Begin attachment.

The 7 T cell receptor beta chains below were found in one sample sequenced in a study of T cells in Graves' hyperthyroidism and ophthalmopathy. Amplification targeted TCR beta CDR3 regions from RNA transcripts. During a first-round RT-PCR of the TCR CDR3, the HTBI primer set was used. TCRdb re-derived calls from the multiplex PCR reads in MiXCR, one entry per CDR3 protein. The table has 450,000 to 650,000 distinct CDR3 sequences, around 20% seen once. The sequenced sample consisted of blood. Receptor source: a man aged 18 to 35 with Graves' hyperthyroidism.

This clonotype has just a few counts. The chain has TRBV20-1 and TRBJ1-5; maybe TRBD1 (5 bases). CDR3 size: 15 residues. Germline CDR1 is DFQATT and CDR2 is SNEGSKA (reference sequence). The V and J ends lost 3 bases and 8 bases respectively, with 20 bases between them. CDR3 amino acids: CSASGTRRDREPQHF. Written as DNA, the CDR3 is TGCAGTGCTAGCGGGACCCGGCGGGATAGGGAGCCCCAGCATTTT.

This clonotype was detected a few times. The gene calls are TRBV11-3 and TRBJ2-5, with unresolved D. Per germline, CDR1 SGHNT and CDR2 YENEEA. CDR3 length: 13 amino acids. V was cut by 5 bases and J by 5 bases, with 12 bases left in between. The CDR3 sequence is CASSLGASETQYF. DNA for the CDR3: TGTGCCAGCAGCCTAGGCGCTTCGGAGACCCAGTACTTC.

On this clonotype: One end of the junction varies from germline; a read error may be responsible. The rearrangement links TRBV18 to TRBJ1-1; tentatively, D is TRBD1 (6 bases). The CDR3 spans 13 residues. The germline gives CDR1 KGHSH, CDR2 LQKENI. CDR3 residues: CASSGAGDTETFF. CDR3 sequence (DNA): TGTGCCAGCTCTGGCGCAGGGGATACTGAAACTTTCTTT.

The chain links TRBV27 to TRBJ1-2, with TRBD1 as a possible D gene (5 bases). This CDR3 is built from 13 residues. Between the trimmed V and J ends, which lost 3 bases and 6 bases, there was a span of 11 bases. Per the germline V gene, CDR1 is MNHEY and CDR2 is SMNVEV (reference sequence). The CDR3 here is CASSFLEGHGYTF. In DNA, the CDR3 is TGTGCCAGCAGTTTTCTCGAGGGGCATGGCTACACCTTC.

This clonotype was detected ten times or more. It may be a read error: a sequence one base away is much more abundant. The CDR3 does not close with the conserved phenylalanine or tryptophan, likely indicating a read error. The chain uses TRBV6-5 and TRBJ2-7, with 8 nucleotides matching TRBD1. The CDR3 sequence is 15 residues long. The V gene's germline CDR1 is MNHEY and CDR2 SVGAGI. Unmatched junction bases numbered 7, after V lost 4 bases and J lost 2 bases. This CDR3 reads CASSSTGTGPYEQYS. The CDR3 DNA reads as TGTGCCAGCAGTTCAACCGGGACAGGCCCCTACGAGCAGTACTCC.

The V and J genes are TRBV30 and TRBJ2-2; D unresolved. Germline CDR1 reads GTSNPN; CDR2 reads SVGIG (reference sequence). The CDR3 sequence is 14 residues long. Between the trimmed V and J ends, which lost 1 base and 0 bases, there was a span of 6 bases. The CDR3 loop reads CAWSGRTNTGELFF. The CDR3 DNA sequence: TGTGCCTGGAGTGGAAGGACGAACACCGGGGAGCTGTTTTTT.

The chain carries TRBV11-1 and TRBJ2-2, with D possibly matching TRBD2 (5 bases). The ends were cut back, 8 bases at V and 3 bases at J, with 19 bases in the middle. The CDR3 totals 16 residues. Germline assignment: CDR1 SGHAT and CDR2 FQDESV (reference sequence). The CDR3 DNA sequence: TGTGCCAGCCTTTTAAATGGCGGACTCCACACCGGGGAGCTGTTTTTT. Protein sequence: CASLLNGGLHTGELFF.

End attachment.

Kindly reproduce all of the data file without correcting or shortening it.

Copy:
The 7 T cell receptor beta chains below were found in one sample sequenced in a study of T cells in Graves' hyperthyroidism and ophthalmopathy. Amplification targeted TCR beta CDR3 regions from RNA transcripts. During a first-round RT-PCR of the TCR CDR3, the HTBI primer set was used. TCRdb re-derived calls from the multiplex PCR reads in MiXCR, one entry per CDR3 protein. The table has 450,000 to 650,000 distinct CDR3 sequences, around 20% seen once. The sequenced sample consisted of blood. Receptor source: a man aged 18 to 35 with Graves' hyperthyroidism.

This clonotype has just a few counts. The chain has TRBV20-1 and TRBJ1-5; maybe TRBD1 (5 bases). CDR3 size: 15 residues. Germline CDR1 is DFQATT and CDR2 is SNEGSKA (reference sequence). The V and J ends lost 3 bases and 8 bases respectively, with 20 bases between them. CDR3 amino acids: CSASGTRRDREPQHF. Written as DNA, the CDR3 is TGCAGTGCTAGCGGGACCCGGCGGGATAGGGAGCCCCAGCATTTT.

This clonotype was detected a few times. The gene calls are TRBV11-3 and TRBJ2-5, with unresolved D. Per germline, CDR1 SGHNT and CDR2 YENEEA. CDR3 length: 13 amino acids. V was cut by 5 bases and J by 5 bases, with 12 bases left in between. The CDR3 sequence is CASSLGASETQYF. DNA for the CDR3: TGTGCCAGCAGCCTAGGCGCTTCGGAGACCCAGTACTTC.

On this clonotype: One end of the junction varies from germline; a read error may be responsible. The rearrangement links TRBV18 to TRBJ1-1; tentatively, D is TRBD1 (6 bases). The CDR3 spans 13 residues. The germline gives CDR1 KGHSH, CDR2 LQKENI. CDR3 residues: CASSGAGDTETFF. CDR3 sequence (DNA): TGTGCCAGCTCTGGCGCAGGGGATACTGAAACTTTCTTT.

The chain links TRBV27 to TRBJ1-2, with TRBD1 as a possible D gene (5 bases). This CDR3 is built from 13 residues. Between the trimmed V and J ends, which lost 3 bases and 6 bases, there was a span of 11 bases. Per the germline V gene, CDR1 is MNHEY and CDR2 is SMNVEV (reference sequence). The CDR3 here is CASSFLEGHGYTF. In DNA, the CDR3 is TGTGCCAGCAGTTTTCTCGAGGGGCATGGCTACACCTTC.

This clonotype was detected ten times or more. It may be a read error: a sequence one base away is much more abundant. The CDR3 does not close with the conserved phenylalanine or tryptophan, likely indicating a read error. The chain uses TRBV6-5 and TRBJ2-7, with 8 nucleotides matching TRBD1. The CDR3 sequence is 15 residues long. The V gene's germline CDR1 is MNHEY and CDR2 SVGAGI. Unmatched junction bases numbered 7, after V lost 4 bases and J lost 2 bases. This CDR3 reads CASSSTGTGPYEQYS. The CDR3 DNA reads as TGTGCCAGCAGTTCAACCGGGACAGGCCCCTACGAGCAGTACTCC.

The V and J genes are TRBV30 and TRBJ2-2; D unresolved. Germline CDR1 reads GTSNPN; CDR2 reads SVGIG (reference sequence). The CDR3 sequence is 14 residues long. Between the trimmed V and J ends, which lost 1 base and 0 bases, there was a span of 6 bases. The CDR3 loop reads CAWSGRTNTGELFF. The CDR3 DNA sequence: TGTGCCTGGAGTGGAAGGACGAACACCGGGGAGCTGTTTTTT.

The chain carries TRBV11-1 and TRBJ2-2, with D possibly matching TRBD2 (5 bases). The ends were cut back, 8 bases at V and 3 bases at J, with 19 bases in the middle. The CDR3 totals 16 residues. Germline assignment: CDR1 SGHAT and CDR2 FQDESV (reference sequence). The CDR3 DNA sequence: TGTGCCAGCCTTTTAAATGGCGGACTCCACACCGGGGAGCTGTTTTTT. Protein sequence: CASLLNGGLHTGELFF.